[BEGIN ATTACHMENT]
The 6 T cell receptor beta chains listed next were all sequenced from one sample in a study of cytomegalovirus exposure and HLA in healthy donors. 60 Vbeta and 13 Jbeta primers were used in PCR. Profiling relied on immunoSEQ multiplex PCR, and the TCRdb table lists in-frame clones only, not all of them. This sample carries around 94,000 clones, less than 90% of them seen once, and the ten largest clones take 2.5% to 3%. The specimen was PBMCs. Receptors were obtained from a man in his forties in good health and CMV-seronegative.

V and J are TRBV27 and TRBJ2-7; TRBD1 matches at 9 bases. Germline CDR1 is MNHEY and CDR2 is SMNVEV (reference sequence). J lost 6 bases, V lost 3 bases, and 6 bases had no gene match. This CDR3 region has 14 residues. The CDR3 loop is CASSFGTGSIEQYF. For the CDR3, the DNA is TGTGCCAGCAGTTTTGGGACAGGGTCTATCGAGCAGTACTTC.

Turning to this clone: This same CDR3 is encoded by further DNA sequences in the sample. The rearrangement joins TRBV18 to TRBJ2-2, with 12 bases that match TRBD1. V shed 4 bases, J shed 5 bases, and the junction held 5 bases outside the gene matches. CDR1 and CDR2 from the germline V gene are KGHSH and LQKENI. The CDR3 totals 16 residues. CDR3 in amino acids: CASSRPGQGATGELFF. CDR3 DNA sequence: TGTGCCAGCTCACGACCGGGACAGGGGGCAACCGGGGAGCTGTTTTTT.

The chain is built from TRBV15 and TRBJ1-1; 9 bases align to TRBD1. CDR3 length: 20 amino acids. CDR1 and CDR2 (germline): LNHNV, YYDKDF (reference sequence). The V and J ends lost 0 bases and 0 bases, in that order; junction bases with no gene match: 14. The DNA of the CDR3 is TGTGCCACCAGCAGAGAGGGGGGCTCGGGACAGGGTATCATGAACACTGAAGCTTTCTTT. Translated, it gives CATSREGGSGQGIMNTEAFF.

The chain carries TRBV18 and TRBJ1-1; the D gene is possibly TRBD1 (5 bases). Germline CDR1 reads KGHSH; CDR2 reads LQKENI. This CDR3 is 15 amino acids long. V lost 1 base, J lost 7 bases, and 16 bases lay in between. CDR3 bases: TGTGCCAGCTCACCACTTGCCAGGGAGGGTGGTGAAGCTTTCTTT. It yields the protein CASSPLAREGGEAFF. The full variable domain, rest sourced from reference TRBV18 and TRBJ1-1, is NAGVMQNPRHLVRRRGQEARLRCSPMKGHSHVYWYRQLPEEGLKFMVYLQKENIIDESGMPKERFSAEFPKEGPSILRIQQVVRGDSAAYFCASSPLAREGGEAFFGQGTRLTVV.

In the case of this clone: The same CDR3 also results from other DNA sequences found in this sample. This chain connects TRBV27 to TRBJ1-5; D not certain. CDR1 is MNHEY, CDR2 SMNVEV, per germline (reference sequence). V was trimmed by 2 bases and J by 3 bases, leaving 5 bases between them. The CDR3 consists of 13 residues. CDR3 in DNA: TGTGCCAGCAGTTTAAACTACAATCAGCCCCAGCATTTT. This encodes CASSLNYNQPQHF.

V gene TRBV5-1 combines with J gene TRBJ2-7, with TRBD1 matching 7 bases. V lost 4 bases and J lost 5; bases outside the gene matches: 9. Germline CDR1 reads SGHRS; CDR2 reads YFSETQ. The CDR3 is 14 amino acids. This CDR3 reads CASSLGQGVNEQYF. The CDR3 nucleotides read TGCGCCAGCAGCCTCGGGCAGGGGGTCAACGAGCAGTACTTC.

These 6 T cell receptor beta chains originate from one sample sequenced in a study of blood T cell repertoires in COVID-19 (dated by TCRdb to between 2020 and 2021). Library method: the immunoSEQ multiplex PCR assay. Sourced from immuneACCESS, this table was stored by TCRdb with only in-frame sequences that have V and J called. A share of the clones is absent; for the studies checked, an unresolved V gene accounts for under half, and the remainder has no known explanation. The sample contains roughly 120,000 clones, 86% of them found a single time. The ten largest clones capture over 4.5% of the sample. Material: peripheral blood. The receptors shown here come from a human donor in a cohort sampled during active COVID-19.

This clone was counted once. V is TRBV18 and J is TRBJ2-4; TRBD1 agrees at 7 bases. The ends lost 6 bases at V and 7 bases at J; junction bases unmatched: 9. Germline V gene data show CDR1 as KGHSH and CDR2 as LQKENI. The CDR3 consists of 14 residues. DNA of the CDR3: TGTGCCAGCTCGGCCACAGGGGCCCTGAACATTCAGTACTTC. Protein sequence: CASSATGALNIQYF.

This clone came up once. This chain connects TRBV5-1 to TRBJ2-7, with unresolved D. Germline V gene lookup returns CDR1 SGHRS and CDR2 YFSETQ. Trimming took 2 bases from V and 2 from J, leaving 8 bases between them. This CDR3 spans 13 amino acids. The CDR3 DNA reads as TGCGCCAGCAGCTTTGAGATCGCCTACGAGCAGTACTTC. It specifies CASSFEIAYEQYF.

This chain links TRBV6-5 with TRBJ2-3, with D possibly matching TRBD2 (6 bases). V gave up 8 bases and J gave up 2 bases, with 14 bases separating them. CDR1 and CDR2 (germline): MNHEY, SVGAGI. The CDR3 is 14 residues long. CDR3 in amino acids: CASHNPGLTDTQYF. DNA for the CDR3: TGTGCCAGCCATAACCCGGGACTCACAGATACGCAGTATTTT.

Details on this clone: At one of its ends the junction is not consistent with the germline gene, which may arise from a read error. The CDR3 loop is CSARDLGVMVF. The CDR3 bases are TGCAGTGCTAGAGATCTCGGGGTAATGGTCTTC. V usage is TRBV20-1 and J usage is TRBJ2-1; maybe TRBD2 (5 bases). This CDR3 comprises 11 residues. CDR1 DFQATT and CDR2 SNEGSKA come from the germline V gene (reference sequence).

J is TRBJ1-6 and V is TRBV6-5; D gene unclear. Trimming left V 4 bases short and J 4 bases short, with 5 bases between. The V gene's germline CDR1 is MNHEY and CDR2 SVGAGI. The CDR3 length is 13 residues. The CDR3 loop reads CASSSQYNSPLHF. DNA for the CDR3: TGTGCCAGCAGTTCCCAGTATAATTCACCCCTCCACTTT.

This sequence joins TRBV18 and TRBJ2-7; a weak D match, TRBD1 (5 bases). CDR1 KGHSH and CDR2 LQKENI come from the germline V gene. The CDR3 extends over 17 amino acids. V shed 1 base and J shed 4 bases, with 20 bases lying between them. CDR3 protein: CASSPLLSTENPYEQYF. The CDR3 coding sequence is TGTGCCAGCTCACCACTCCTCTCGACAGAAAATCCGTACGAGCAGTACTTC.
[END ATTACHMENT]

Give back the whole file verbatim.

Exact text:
The 6 T cell receptor beta chains listed next were all sequenced from one sample in a study of cytomegalovirus exposure and HLA in healthy donors. 60 Vbeta and 13 Jbeta primers were used in PCR. Profiling relied on immunoSEQ multiplex PCR, and the TCRdb table lists in-frame clones only, not all of them. This sample carries around 94,000 clones, less than 90% of them seen once, and the ten largest clones take 2.5% to 3%. The specimen was PBMCs. Receptors were obtained from a man in his forties in good health and CMV-seronegative.

V and J are TRBV27 and TRBJ2-7; TRBD1 matches at 9 bases. Germline CDR1 is MNHEY and CDR2 is SMNVEV (reference sequence). J lost 6 bases, V lost 3 bases, and 6 bases had no gene match. This CDR3 region has 14 residues. The CDR3 loop is CASSFGTGSIEQYF. For the CDR3, the DNA is TGTGCCAGCAGTTTTGGGACAGGGTCTATCGAGCAGTACTTC.

Turning to this clone: This same CDR3 is encoded by further DNA sequences in the sample. The rearrangement joins TRBV18 to TRBJ2-2, with 12 bases that match TRBD1. V shed 4 bases, J shed 5 bases, and the junction held 5 bases outside the gene matches. CDR1 and CDR2 from the germline V gene are KGHSH and LQKENI. The CDR3 totals 16 residues. CDR3 in amino acids: CASSRPGQGATGELFF. CDR3 DNA sequence: TGTGCCAGCTCACGACCGGGACAGGGGGCAACCGGGGAGCTGTTTTTT.

The chain is built from TRBV15 and TRBJ1-1; 9 bases align to TRBD1. CDR3 length: 20 amino acids. CDR1 and CDR2 (germline): LNHNV, YYDKDF (reference sequence). The V and J ends lost 0 bases and 0 bases, in that order; junction bases with no gene match: 14. The DNA of the CDR3 is TGTGCCACCAGCAGAGAGGGGGGCTCGGGACAGGGTATCATGAACACTGAAGCTTTCTTT. Translated, it gives CATSREGGSGQGIMNTEAFF.

The chain carries TRBV18 and TRBJ1-1; the D gene is possibly TRBD1 (5 bases). Germline CDR1 reads KGHSH; CDR2 reads LQKENI. This CDR3 is 15 amino acids long. V lost 1 base, J lost 7 bases, and 16 bases lay in between. CDR3 bases: TGTGCCAGCTCACCACTTGCCAGGGAGGGTGGTGAAGCTTTCTTT. It yields the protein CASSPLAREGGEAFF. The full variable domain, rest sourced from reference TRBV18 and TRBJ1-1, is NAGVMQNPRHLVRRRGQEARLRCSPMKGHSHVYWYRQLPEEGLKFMVYLQKENIIDESGMPKERFSAEFPKEGPSILRIQQVVRGDSAAYFCASSPLAREGGEAFFGQGTRLTVV.

In the case of this clone: The same CDR3 also results from other DNA sequences found in this sample. This chain connects TRBV27 to TRBJ1-5; D not certain. CDR1 is MNHEY, CDR2 SMNVEV, per germline (reference sequence). V was trimmed by 2 bases and J by 3 bases, leaving 5 bases between them. The CDR3 consists of 13 residues. CDR3 in DNA: TGTGCCAGCAGTTTAAACTACAATCAGCCCCAGCATTTT. This encodes CASSLNYNQPQHF.

V gene TRBV5-1 combines with J gene TRBJ2-7, with TRBD1 matching 7 bases. V lost 4 bases and J lost 5; bases outside the gene matches: 9. Germline CDR1 reads SGHRS; CDR2 reads YFSETQ. The CDR3 is 14 amino acids. This CDR3 reads CASSLGQGVNEQYF. The CDR3 nucleotides read TGCGCCAGCAGCCTCGGGCAGGGGGTCAACGAGCAGTACTTC.

These 6 T cell receptor beta chains originate from one sample sequenced in a study of blood T cell repertoires in COVID-19 (dated by TCRdb to between 2020 and 2021). Library method: the immunoSEQ multiplex PCR assay. Sourced from immuneACCESS, this table was stored by TCRdb with only in-frame sequences that have V and J called. A share of the clones is absent; for the studies checked, an unresolved V gene accounts for under half, and the remainder has no known explanation. The sample contains roughly 120,000 clones, 86% of them found a single time. The ten largest clones capture over 4.5% of the sample. Material: peripheral blood. The receptors shown here come from a human donor in a cohort sampled during active COVID-19.

This clone was counted once. V is TRBV18 and J is TRBJ2-4; TRBD1 agrees at 7 bases. The ends lost 6 bases at V and 7 bases at J; junction bases unmatched: 9. Germline V gene data show CDR1 as KGHSH and CDR2 as LQKENI. The CDR3 consists of 14 residues. DNA of the CDR3: TGTGCCAGCTCGGCCACAGGGGCCCTGAACATTCAGTACTTC. Protein sequence: CASSATGALNIQYF.

This clone came up once. This chain connects TRBV5-1 to TRBJ2-7, with unresolved D. Germline V gene lookup returns CDR1 SGHRS and CDR2 YFSETQ. Trimming took 2 bases from V and 2 from J, leaving 8 bases between them. This CDR3 spans 13 amino acids. The CDR3 DNA reads as TGCGCCAGCAGCTTTGAGATCGCCTACGAGCAGTACTTC. It specifies CASSFEIAYEQYF.

This chain links TRBV6-5 with TRBJ2-3, with D possibly matching TRBD2 (6 bases). V gave up 8 bases and J gave up 2 bases, with 14 bases separating them. CDR1 and CDR2 (germline): MNHEY, SVGAGI. The CDR3 is 14 residues long. CDR3 in amino acids: CASHNPGLTDTQYF. DNA for the CDR3: TGTGCCAGCCATAACCCGGGACTCACAGATACGCAGTATTTT.

Details on this clone: At one of its ends the junction is not consistent with the germline gene, which may arise from a read error. The CDR3 loop is CSARDLGVMVF. The CDR3 bases are TGCAGTGCTAGAGATCTCGGGGTAATGGTCTTC. V usage is TRBV20-1 and J usage is TRBJ2-1; maybe TRBD2 (5 bases). This CDR3 comprises 11 residues. CDR1 DFQATT and CDR2 SNEGSKA come from the germline V gene (reference sequence).

J is TRBJ1-6 and V is TRBV6-5; D gene unclear. Trimming left V 4 bases short and J 4 bases short, with 5 bases between. The V gene's germline CDR1 is MNHEY and CDR2 SVGAGI. The CDR3 length is 13 residues. The CDR3 loop reads CASSSQYNSPLHF. DNA for the CDR3: TGTGCCAGCAGTTCCCAGTATAATTCACCCCTCCACTTT.

This sequence joins TRBV18 and TRBJ2-7; a weak D match, TRBD1 (5 bases). CDR1 KGHSH and CDR2 LQKENI come from the germline V gene. The CDR3 extends over 17 amino acids. V shed 1 base and J shed 4 bases, with 20 bases lying between them. CDR3 protein: CASSPLLSTENPYEQYF. The CDR3 coding sequence is TGTGCCAGCTCACCACTCCTCTCGACAGAAAATCCGTACGAGCAGTACTTC.